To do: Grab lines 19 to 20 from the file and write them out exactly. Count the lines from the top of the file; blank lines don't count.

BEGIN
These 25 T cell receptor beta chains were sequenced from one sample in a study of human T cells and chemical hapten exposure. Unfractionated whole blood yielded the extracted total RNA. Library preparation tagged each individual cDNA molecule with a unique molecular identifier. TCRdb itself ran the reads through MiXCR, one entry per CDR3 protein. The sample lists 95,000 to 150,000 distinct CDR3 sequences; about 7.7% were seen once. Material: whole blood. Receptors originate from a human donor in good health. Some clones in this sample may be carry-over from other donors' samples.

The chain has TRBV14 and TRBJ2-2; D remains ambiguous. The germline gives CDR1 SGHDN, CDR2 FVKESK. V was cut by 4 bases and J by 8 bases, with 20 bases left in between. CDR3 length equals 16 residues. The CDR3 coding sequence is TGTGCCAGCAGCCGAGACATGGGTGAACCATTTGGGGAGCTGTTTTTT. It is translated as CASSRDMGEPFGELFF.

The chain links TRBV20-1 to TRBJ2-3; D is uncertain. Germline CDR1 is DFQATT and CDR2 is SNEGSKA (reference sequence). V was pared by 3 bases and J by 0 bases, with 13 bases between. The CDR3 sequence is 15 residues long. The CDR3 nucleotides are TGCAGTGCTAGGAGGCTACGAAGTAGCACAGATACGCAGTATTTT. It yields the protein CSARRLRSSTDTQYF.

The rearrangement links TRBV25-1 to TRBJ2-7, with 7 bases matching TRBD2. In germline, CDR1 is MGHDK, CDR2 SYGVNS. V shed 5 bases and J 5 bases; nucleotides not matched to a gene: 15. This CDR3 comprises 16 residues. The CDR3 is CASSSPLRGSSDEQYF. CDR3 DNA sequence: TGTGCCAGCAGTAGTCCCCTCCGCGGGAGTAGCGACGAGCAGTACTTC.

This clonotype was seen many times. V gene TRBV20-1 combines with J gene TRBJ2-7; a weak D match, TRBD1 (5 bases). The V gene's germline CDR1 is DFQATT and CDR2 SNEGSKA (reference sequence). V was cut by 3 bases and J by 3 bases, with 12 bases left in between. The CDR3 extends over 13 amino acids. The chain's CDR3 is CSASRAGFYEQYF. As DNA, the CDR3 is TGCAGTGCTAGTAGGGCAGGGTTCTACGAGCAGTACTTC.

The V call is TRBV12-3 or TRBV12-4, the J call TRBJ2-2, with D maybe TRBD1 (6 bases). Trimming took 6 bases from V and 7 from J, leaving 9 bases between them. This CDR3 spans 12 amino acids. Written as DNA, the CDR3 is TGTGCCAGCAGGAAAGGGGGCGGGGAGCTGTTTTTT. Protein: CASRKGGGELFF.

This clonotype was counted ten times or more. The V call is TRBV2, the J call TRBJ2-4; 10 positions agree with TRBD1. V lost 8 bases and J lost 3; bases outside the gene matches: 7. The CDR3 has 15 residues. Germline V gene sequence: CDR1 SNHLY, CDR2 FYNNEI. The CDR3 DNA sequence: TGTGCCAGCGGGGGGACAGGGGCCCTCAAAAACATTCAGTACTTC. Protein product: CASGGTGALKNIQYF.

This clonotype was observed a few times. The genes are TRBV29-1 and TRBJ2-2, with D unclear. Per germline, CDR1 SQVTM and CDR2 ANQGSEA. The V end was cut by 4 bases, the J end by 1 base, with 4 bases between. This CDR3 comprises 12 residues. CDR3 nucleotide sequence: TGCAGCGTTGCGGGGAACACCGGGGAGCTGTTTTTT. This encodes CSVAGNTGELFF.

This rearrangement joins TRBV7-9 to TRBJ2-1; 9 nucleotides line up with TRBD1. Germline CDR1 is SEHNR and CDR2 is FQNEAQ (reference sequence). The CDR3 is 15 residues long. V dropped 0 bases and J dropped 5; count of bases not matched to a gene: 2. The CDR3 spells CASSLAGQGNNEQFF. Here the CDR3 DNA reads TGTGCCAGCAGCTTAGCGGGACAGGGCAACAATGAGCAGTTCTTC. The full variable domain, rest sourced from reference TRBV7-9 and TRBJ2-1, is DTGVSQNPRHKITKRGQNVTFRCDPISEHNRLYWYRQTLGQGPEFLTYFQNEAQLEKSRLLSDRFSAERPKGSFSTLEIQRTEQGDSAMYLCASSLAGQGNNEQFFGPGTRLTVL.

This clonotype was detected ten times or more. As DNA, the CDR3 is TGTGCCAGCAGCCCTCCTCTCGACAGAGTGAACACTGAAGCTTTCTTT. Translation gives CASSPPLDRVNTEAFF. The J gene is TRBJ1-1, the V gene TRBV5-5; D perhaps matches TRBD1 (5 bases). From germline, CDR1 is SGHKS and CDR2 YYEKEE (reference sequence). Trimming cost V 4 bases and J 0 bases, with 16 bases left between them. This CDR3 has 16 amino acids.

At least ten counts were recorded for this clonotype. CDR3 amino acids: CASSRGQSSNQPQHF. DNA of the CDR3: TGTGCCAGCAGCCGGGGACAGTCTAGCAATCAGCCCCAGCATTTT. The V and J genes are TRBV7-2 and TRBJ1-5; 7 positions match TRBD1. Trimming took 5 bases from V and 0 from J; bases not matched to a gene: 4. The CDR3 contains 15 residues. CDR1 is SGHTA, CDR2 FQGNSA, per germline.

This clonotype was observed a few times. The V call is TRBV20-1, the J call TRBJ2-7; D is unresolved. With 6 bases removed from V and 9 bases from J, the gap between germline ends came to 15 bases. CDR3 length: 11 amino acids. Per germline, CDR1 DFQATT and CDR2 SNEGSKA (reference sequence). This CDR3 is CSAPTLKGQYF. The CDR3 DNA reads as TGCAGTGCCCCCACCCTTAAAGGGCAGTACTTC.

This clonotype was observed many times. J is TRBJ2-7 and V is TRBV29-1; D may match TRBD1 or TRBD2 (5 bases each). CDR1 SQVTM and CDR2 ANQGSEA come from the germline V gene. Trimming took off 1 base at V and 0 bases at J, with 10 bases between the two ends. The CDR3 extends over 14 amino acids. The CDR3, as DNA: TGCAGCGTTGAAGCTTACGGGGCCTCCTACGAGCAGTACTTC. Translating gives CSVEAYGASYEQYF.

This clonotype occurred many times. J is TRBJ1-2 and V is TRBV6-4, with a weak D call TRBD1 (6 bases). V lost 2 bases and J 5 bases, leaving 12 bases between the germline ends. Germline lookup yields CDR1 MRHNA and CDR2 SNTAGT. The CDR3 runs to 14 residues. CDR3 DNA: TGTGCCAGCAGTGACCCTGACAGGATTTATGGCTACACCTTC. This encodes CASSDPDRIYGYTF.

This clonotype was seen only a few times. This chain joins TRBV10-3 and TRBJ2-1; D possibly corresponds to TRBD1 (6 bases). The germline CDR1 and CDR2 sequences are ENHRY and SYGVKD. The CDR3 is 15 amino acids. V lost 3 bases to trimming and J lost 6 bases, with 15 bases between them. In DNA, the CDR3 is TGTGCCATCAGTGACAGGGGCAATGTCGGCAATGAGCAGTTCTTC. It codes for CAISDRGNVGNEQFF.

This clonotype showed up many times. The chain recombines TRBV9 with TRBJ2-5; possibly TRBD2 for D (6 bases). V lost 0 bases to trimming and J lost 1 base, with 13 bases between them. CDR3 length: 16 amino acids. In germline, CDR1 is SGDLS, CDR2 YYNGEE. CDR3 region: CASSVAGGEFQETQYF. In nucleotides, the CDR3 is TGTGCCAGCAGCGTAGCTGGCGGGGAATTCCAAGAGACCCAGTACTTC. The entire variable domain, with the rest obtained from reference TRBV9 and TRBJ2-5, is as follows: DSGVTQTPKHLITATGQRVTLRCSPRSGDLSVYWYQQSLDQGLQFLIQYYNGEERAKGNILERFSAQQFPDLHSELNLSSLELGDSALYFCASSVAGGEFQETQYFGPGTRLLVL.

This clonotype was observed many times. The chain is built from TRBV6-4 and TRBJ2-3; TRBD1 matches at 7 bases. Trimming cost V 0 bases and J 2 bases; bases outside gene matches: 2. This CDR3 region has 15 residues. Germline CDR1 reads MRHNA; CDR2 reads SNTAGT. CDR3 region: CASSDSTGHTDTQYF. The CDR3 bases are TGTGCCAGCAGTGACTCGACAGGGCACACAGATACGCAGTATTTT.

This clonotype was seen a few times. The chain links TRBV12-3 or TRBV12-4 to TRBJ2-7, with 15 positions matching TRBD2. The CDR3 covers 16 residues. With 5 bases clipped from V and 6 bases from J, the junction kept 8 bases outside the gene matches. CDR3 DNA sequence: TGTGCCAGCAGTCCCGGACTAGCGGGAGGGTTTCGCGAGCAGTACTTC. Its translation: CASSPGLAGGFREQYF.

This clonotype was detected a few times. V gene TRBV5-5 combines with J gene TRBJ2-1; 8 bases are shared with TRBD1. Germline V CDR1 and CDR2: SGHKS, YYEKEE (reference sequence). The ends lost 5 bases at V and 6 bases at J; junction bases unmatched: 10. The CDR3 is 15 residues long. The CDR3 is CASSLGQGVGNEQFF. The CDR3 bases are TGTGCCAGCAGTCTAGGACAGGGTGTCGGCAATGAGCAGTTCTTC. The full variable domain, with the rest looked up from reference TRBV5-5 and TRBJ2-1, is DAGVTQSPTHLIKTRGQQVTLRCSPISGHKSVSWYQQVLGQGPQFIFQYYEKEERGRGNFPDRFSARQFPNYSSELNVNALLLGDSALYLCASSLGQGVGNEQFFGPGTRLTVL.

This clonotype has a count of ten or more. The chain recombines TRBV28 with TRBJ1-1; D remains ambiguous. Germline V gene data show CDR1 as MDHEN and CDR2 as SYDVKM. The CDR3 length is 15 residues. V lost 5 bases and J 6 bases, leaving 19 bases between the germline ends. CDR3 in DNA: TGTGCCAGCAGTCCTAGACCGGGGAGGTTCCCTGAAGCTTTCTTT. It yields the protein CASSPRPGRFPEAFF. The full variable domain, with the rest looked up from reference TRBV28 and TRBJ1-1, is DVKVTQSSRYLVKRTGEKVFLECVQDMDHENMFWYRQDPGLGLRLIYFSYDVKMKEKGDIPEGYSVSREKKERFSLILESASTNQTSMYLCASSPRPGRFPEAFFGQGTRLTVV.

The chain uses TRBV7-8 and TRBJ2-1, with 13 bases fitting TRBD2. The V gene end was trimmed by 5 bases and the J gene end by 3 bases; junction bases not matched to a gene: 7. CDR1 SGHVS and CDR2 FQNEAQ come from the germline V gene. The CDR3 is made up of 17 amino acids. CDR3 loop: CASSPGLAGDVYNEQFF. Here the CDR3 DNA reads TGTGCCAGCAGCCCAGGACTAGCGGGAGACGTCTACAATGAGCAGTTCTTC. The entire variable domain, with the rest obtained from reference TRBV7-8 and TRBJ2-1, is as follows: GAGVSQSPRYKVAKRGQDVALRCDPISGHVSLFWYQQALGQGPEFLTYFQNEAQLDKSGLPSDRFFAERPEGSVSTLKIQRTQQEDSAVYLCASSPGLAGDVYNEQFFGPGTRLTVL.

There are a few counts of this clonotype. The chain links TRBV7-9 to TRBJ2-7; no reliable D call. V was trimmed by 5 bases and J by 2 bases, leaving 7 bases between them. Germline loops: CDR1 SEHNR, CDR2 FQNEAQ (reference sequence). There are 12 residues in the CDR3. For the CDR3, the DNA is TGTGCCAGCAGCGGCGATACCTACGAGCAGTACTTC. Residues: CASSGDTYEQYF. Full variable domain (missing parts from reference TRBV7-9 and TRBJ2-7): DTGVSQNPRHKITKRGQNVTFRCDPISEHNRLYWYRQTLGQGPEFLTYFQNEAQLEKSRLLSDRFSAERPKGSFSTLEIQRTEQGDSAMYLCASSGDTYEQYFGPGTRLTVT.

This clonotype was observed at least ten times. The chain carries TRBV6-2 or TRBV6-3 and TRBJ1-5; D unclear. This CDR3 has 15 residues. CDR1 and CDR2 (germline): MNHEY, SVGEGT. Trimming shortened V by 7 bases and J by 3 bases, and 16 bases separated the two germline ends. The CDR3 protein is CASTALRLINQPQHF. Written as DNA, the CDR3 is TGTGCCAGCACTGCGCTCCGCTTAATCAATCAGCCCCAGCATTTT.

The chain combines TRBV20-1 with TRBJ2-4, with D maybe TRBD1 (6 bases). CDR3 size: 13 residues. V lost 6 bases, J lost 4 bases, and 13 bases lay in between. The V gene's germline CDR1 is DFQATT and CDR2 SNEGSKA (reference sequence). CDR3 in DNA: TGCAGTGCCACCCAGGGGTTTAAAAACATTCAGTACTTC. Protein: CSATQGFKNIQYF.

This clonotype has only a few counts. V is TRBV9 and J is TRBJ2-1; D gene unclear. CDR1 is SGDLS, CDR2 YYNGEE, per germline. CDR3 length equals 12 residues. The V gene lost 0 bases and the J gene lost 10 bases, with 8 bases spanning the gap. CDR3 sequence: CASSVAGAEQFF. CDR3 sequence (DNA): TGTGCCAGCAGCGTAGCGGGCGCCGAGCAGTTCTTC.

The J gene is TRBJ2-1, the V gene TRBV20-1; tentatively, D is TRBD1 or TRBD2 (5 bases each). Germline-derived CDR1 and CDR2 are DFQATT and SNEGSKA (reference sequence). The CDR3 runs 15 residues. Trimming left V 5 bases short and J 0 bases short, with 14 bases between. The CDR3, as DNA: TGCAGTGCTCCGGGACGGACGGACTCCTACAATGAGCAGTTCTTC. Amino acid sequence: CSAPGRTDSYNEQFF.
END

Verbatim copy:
This clonotype was detected a few times. V gene TRBV5-5 combines with J gene TRBJ2-1; 8 bases are shared with TRBD1. Germline V CDR1 and CDR2: SGHKS, YYEKEE (reference sequence). The ends lost 5 bases at V and 6 bases at J; junction bases unmatched: 10. The CDR3 is 15 residues long. The CDR3 is CASSLGQGVGNEQFF. The CDR3 bases are TGTGCCAGCAGTCTAGGACAGGGTGTCGGCAATGAGCAGTTCTTC. The full variable domain, with the rest looked up from reference TRBV5-5 and TRBJ2-1, is DAGVTQSPTHLIKTRGQQVTLRCSPISGHKSVSWYQQVLGQGPQFIFQYYEKEERGRGNFPDRFSARQFPNYSSELNVNALLLGDSALYLCASSLGQGVGNEQFFGPGTRLTVL.

This clonotype has a count of ten or more. The chain recombines TRBV28 with TRBJ1-1; D remains ambiguous. Germline V gene data show CDR1 as MDHEN and CDR2 as SYDVKM. The CDR3 length is 15 residues. V lost 5 bases and J 6 bases, leaving 19 bases between the germline ends. CDR3 in DNA: TGTGCCAGCAGTCCTAGACCGGGGAGGTTCCCTGAAGCTTTCTTT. It yields the protein CASSPRPGRFPEAFF. The full variable domain, with the rest looked up from reference TRBV28 and TRBJ1-1, is DVKVTQSSRYLVKRTGEKVFLECVQDMDHENMFWYRQDPGLGLRLIYFSYDVKMKEKGDIPEGYSVSREKKERFSLILESASTNQTSMYLCASSPRPGRFPEAFFGQGTRLTVV.